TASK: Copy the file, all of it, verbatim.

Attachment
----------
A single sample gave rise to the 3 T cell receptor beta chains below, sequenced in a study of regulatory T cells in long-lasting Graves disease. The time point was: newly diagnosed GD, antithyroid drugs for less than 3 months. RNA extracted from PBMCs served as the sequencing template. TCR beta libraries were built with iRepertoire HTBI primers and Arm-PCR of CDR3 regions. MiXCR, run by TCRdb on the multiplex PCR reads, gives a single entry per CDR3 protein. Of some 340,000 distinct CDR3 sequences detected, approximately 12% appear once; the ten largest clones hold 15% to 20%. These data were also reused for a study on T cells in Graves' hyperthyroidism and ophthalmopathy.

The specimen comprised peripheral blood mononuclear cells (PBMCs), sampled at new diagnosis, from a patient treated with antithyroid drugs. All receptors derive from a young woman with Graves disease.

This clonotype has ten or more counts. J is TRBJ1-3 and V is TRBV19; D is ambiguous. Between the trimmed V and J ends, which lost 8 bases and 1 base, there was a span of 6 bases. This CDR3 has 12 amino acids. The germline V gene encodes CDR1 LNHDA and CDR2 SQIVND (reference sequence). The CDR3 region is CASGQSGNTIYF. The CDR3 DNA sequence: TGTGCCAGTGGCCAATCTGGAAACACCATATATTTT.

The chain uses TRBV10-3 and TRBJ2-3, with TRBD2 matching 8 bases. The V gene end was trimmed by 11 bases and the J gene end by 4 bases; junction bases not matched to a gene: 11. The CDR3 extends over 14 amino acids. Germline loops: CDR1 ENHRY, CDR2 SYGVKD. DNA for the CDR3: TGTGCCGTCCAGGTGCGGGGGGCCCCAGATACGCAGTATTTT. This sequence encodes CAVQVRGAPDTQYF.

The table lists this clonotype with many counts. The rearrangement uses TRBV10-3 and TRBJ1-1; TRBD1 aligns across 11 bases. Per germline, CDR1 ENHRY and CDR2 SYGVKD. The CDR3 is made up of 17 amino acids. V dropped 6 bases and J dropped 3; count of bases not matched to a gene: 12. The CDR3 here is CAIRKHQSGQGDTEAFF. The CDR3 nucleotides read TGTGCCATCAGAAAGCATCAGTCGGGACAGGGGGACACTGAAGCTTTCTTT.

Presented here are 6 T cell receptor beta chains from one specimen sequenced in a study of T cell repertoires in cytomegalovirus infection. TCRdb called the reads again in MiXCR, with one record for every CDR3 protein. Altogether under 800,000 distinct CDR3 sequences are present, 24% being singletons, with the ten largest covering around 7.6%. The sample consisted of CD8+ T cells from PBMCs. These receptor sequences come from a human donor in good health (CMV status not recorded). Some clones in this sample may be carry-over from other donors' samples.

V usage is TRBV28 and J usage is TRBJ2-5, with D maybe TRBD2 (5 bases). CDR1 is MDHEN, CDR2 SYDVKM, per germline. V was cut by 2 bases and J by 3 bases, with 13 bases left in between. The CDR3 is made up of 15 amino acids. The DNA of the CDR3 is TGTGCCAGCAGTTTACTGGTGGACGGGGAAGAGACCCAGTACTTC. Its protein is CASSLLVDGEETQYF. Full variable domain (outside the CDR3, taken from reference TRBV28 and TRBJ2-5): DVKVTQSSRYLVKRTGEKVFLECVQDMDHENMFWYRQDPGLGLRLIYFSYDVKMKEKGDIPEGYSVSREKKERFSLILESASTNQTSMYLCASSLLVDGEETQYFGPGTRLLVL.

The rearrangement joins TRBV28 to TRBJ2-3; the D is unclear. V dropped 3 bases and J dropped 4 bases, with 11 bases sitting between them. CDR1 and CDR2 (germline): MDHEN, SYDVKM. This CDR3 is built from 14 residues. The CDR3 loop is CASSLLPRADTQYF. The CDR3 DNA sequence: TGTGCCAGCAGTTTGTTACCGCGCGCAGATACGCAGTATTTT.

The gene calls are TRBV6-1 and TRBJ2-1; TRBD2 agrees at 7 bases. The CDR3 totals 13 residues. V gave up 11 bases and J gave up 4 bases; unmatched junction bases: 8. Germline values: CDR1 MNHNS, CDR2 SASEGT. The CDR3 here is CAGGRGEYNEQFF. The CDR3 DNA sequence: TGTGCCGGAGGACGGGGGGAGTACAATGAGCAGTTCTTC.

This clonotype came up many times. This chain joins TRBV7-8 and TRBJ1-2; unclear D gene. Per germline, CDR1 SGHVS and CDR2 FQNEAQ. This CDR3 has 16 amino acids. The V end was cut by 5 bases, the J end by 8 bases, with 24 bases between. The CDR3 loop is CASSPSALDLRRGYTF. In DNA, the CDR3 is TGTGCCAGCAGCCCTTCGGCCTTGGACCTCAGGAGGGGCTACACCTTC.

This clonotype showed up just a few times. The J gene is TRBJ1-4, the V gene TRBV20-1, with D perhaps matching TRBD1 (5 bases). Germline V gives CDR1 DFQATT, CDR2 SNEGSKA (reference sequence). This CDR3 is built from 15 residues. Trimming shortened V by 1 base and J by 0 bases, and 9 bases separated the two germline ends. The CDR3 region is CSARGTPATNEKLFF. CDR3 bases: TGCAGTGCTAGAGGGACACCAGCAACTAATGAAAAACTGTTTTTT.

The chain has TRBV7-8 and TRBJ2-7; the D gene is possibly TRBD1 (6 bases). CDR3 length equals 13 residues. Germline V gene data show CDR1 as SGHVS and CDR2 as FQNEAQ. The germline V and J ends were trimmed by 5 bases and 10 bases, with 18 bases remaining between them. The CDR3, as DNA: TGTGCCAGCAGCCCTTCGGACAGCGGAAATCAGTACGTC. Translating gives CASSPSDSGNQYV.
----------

A single sample gave rise to the 3 T cell receptor beta chains below, sequenced in a study of regulatory T cells in long-lasting Graves disease. The time point was: newly diagnosed GD, antithyroid drugs for less than 3 months. RNA extracted from PBMCs served as the sequencing template. TCR beta libraries were built with iRepertoire HTBI primers and Arm-PCR of CDR3 regions. MiXCR, run by TCRdb on the multiplex PCR reads, gives a single entry per CDR3 protein. Of some 340,000 distinct CDR3 sequences detected, approximately 12% appear once; the ten largest clones hold 15% to 20%. These data were also reused for a study on T cells in Graves' hyperthyroidism and ophthalmopathy.

The specimen comprised peripheral blood mononuclear cells (PBMCs), sampled at new diagnosis, from a patient treated with antithyroid drugs. All receptors derive from a young woman with Graves disease.

This clonotype has ten or more counts. J is TRBJ1-3 and V is TRBV19; D is ambiguous. Between the trimmed V and J ends, which lost 8 bases and 1 base, there was a span of 6 bases. This CDR3 has 12 amino acids. The germline V gene encodes CDR1 LNHDA and CDR2 SQIVND (reference sequence). The CDR3 region is CASGQSGNTIYF. The CDR3 DNA sequence: TGTGCCAGTGGCCAATCTGGAAACACCATATATTTT.

The chain uses TRBV10-3 and TRBJ2-3, with TRBD2 matching 8 bases. The V gene end was trimmed by 11 bases and the J gene end by 4 bases; junction bases not matched to a gene: 11. The CDR3 extends over 14 amino acids. Germline loops: CDR1 ENHRY, CDR2 SYGVKD. DNA for the CDR3: TGTGCCGTCCAGGTGCGGGGGGCCCCAGATACGCAGTATTTT. This sequence encodes CAVQVRGAPDTQYF.

The table lists this clonotype with many counts. The rearrangement uses TRBV10-3 and TRBJ1-1; TRBD1 aligns across 11 bases. Per germline, CDR1 ENHRY and CDR2 SYGVKD. The CDR3 is made up of 17 amino acids. V dropped 6 bases and J dropped 3; count of bases not matched to a gene: 12. The CDR3 here is CAIRKHQSGQGDTEAFF. The CDR3 nucleotides read TGTGCCATCAGAAAGCATCAGTCGGGACAGGGGGACACTGAAGCTTTCTTT.

Presented here are 6 T cell receptor beta chains from one specimen sequenced in a study of T cell repertoires in cytomegalovirus infection. TCRdb called the reads again in MiXCR, with one record for every CDR3 protein. Altogether under 800,000 distinct CDR3 sequences are present, 24% being singletons, with the ten largest covering around 7.6%. The sample consisted of CD8+ T cells from PBMCs. These receptor sequences come from a human donor in good health (CMV status not recorded). Some clones in this sample may be carry-over from other donors' samples.

V usage is TRBV28 and J usage is TRBJ2-5, with D maybe TRBD2 (5 bases). CDR1 is MDHEN, CDR2 SYDVKM, per germline. V was cut by 2 bases and J by 3 bases, with 13 bases left in between. The CDR3 is made up of 15 amino acids. The DNA of the CDR3 is TGTGCCAGCAGTTTACTGGTGGACGGGGAAGAGACCCAGTACTTC. Its protein is CASSLLVDGEETQYF. Full variable domain (outside the CDR3, taken from reference TRBV28 and TRBJ2-5): DVKVTQSSRYLVKRTGEKVFLECVQDMDHENMFWYRQDPGLGLRLIYFSYDVKMKEKGDIPEGYSVSREKKERFSLILESASTNQTSMYLCASSLLVDGEETQYFGPGTRLLVL.

The rearrangement joins TRBV28 to TRBJ2-3; the D is unclear. V dropped 3 bases and J dropped 4 bases, with 11 bases sitting between them. CDR1 and CDR2 (germline): MDHEN, SYDVKM. This CDR3 is built from 14 residues. The CDR3 loop is CASSLLPRADTQYF. The CDR3 DNA sequence: TGTGCCAGCAGTTTGTTACCGCGCGCAGATACGCAGTATTTT.

The gene calls are TRBV6-1 and TRBJ2-1; TRBD2 agrees at 7 bases. The CDR3 totals 13 residues. V gave up 11 bases and J gave up 4 bases; unmatched junction bases: 8. Germline values: CDR1 MNHNS, CDR2 SASEGT. The CDR3 here is CAGGRGEYNEQFF. The CDR3 DNA sequence: TGTGCCGGAGGACGGGGGGAGTACAATGAGCAGTTCTTC.

This clonotype came up many times. This chain joins TRBV7-8 and TRBJ1-2; unclear D gene. Per germline, CDR1 SGHVS and CDR2 FQNEAQ. This CDR3 has 16 amino acids. The V end was cut by 5 bases, the J end by 8 bases, with 24 bases between. The CDR3 loop is CASSPSALDLRRGYTF. In DNA, the CDR3 is TGTGCCAGCAGCCCTTCGGCCTTGGACCTCAGGAGGGGCTACACCTTC.

This clonotype showed up just a few times. The J gene is TRBJ1-4, the V gene TRBV20-1, with D perhaps matching TRBD1 (5 bases). Germline V gives CDR1 DFQATT, CDR2 SNEGSKA (reference sequence). This CDR3 is built from 15 residues. Trimming shortened V by 1 base and J by 0 bases, and 9 bases separated the two germline ends. The CDR3 region is CSARGTPATNEKLFF. CDR3 bases: TGCAGTGCTAGAGGGACACCAGCAACTAATGAAAAACTGTTTTTT.

The chain has TRBV7-8 and TRBJ2-7; the D gene is possibly TRBD1 (6 bases). CDR3 length equals 13 residues. Germline V gene data show CDR1 as SGHVS and CDR2 as FQNEAQ. The germline V and J ends were trimmed by 5 bases and 10 bases, with 18 bases remaining between them. The CDR3, as DNA: TGTGCCAGCAGCCCTTCGGACAGCGGAAATCAGTACGTC. Translating gives CASSPSDSGNQYV.